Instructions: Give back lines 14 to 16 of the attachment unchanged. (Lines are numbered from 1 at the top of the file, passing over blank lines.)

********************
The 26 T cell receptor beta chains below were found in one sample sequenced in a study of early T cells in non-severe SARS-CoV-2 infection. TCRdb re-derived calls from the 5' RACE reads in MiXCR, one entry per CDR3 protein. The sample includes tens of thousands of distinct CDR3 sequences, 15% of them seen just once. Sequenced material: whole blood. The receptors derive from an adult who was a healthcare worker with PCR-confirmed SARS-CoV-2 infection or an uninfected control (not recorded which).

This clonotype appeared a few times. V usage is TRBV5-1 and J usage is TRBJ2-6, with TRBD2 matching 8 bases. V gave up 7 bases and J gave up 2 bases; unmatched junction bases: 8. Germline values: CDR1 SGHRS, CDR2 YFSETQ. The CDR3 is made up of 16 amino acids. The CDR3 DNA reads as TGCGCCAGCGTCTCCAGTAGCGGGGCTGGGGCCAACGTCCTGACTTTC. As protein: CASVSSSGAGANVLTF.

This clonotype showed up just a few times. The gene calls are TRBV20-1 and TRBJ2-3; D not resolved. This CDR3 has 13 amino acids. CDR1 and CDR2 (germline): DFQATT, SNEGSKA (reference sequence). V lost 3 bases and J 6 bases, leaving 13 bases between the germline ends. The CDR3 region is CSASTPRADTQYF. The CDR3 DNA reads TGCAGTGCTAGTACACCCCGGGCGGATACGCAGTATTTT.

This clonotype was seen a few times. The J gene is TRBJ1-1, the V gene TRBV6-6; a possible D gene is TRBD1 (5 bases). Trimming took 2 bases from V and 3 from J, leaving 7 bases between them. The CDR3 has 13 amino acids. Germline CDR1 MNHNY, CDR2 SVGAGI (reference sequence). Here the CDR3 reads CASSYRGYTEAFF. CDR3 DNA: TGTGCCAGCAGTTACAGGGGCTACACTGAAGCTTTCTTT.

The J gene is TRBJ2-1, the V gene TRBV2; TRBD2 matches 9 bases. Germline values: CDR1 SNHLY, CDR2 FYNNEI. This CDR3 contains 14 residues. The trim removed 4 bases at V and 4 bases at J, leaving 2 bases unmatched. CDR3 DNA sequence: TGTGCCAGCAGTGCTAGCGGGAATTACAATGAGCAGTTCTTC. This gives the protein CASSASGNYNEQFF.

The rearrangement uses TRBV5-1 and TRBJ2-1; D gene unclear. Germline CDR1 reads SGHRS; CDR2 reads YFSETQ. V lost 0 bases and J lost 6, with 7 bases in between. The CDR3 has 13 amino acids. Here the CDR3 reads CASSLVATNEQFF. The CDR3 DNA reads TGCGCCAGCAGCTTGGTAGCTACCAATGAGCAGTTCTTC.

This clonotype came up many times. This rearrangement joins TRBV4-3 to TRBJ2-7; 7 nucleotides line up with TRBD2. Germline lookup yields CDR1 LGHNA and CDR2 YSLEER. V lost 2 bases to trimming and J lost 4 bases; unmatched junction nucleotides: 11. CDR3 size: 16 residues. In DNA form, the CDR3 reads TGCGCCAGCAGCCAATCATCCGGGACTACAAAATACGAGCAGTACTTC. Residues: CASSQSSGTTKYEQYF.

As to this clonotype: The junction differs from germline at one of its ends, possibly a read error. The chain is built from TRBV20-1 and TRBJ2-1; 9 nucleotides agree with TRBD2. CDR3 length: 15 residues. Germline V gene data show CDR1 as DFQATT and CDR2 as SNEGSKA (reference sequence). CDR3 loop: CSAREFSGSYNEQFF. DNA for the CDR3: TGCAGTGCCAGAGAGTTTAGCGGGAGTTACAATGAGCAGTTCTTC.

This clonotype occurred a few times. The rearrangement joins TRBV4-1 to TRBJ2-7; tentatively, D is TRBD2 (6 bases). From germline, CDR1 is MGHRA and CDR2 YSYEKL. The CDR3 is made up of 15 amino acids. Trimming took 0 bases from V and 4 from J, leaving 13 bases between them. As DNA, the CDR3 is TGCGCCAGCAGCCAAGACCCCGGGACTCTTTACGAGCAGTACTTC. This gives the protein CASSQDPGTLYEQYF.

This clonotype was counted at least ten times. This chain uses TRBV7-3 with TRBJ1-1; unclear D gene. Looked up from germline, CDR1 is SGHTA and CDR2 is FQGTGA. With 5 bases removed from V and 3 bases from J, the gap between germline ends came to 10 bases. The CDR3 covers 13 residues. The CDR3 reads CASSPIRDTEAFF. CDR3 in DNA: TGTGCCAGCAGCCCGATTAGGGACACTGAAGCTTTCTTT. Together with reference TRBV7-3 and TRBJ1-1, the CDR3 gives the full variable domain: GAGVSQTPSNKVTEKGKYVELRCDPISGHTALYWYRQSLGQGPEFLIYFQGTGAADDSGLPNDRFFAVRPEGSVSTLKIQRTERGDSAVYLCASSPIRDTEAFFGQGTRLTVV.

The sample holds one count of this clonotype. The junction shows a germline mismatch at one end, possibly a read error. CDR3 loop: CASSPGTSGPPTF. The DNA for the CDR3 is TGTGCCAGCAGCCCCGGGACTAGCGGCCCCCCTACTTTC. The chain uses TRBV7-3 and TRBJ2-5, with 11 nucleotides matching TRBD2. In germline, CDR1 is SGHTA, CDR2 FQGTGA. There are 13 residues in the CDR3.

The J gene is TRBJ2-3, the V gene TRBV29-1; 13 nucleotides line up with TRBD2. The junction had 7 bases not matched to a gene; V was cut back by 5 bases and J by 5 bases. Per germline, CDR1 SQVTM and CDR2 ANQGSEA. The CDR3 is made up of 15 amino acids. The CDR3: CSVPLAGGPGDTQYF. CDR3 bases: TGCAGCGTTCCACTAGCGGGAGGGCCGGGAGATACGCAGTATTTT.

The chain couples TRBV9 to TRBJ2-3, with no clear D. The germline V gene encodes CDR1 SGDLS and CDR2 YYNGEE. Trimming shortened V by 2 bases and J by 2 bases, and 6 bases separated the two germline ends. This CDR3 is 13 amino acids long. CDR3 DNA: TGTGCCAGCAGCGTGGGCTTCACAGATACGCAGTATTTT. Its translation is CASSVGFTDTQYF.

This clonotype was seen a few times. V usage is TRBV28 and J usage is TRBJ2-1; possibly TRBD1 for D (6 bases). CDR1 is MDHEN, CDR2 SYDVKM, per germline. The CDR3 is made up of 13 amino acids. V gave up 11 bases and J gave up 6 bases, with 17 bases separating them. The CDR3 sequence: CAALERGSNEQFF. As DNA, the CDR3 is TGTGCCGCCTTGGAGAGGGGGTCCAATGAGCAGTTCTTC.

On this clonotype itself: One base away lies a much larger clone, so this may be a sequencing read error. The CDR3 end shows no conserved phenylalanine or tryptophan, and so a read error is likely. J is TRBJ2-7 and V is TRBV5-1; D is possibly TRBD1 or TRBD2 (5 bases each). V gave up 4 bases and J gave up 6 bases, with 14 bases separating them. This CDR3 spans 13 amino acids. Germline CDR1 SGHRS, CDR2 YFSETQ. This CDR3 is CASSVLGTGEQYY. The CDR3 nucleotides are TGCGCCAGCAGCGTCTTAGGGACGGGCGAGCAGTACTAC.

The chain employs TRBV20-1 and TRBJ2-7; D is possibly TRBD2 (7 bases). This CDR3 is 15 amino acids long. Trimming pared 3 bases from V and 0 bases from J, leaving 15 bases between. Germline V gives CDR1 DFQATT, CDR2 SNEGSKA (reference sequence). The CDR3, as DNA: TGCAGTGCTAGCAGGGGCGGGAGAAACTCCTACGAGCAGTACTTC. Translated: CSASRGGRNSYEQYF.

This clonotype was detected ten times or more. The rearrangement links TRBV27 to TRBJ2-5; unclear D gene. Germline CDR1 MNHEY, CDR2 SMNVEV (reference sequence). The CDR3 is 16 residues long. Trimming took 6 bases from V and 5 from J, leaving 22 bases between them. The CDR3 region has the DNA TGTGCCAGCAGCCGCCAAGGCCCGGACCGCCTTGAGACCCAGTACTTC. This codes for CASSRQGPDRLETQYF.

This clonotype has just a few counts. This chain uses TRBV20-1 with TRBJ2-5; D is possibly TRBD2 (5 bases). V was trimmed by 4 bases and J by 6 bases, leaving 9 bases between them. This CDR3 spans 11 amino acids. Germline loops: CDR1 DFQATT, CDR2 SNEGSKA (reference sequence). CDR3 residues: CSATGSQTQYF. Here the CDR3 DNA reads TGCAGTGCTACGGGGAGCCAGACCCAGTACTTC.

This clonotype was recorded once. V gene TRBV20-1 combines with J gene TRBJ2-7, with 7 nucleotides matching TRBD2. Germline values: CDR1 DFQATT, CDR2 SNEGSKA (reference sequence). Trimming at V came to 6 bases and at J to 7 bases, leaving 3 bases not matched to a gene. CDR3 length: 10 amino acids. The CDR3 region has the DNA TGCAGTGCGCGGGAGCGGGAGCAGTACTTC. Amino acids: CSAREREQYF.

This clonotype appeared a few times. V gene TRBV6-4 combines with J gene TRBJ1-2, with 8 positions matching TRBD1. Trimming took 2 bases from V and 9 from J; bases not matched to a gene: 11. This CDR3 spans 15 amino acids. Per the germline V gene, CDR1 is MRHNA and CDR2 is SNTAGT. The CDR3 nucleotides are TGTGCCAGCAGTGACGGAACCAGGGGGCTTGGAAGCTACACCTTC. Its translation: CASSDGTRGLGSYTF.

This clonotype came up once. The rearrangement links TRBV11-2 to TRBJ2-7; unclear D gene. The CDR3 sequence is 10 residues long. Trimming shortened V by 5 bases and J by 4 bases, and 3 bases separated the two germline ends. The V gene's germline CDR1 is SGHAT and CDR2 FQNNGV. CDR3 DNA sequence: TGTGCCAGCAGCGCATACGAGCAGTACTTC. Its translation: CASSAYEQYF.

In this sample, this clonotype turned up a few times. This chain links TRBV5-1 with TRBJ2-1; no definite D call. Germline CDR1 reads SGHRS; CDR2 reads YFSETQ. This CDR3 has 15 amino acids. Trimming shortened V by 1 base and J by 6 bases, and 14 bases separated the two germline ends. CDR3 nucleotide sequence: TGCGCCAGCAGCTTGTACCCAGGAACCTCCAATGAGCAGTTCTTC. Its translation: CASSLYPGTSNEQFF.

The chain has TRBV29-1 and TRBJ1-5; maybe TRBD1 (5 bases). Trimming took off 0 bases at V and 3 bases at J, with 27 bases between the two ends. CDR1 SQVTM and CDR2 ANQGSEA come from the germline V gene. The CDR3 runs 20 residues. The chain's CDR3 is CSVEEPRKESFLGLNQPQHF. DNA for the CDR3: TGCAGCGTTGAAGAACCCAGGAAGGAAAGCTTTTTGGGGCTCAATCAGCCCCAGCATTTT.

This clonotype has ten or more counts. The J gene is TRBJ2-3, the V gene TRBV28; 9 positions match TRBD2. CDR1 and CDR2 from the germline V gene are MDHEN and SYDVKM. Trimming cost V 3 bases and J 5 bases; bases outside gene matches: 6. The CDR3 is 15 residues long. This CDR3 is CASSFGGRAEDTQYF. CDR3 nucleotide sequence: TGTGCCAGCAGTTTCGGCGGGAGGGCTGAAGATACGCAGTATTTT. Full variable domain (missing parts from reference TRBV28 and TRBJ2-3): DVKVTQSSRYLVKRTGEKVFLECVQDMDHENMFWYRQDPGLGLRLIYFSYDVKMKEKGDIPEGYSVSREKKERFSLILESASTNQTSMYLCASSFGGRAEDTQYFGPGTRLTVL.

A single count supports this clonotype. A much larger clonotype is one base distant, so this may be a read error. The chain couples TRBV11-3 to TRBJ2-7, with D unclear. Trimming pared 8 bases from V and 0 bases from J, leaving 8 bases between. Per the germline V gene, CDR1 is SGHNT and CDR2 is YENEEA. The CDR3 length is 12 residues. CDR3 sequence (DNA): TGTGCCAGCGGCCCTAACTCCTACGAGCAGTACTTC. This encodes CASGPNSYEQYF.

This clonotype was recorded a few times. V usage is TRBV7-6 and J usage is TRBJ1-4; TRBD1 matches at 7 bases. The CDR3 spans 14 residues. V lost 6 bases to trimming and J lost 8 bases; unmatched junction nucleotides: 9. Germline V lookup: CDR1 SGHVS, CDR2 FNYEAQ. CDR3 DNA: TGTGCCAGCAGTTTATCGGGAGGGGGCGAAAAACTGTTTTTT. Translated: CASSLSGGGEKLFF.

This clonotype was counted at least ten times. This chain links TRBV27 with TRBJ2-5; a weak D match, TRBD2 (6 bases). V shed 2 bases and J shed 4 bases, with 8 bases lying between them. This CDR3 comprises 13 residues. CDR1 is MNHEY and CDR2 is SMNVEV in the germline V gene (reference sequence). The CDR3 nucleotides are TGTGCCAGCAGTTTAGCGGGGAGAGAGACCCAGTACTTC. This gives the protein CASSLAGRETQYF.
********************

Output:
This clonotype was seen a few times. V usage is TRBV28 and J usage is TRBJ2-1; possibly TRBD1 for D (6 bases). CDR1 is MDHEN, CDR2 SYDVKM, per germline. The CDR3 is made up of 13 amino acids. V gave up 11 bases and J gave up 6 bases, with 17 bases separating them. The CDR3 sequence: CAALERGSNEQFF. As DNA, the CDR3 is TGTGCCGCCTTGGAGAGGGGGTCCAATGAGCAGTTCTTC.

On this clonotype itself: One base away lies a much larger clone, so this may be a sequencing read error. The CDR3 end shows no conserved phenylalanine or tryptophan, and so a read error is likely. J is TRBJ2-7 and V is TRBV5-1; D is possibly TRBD1 or TRBD2 (5 bases each). V gave up 4 bases and J gave up 6 bases, with 14 bases separating them. This CDR3 spans 13 amino acids. Germline CDR1 SGHRS, CDR2 YFSETQ. This CDR3 is CASSVLGTGEQYY. The CDR3 nucleotides are TGCGCCAGCAGCGTCTTAGGGACGGGCGAGCAGTACTAC.

The chain employs TRBV20-1 and TRBJ2-7; D is possibly TRBD2 (7 bases). This CDR3 is 15 amino acids long. Trimming pared 3 bases from V and 0 bases from J, leaving 15 bases between. Germline V gives CDR1 DFQATT, CDR2 SNEGSKA (reference sequence). The CDR3, as DNA: TGCAGTGCTAGCAGGGGCGGGAGAAACTCCTACGAGCAGTACTTC. Translated: CSASRGGRNSYEQYF.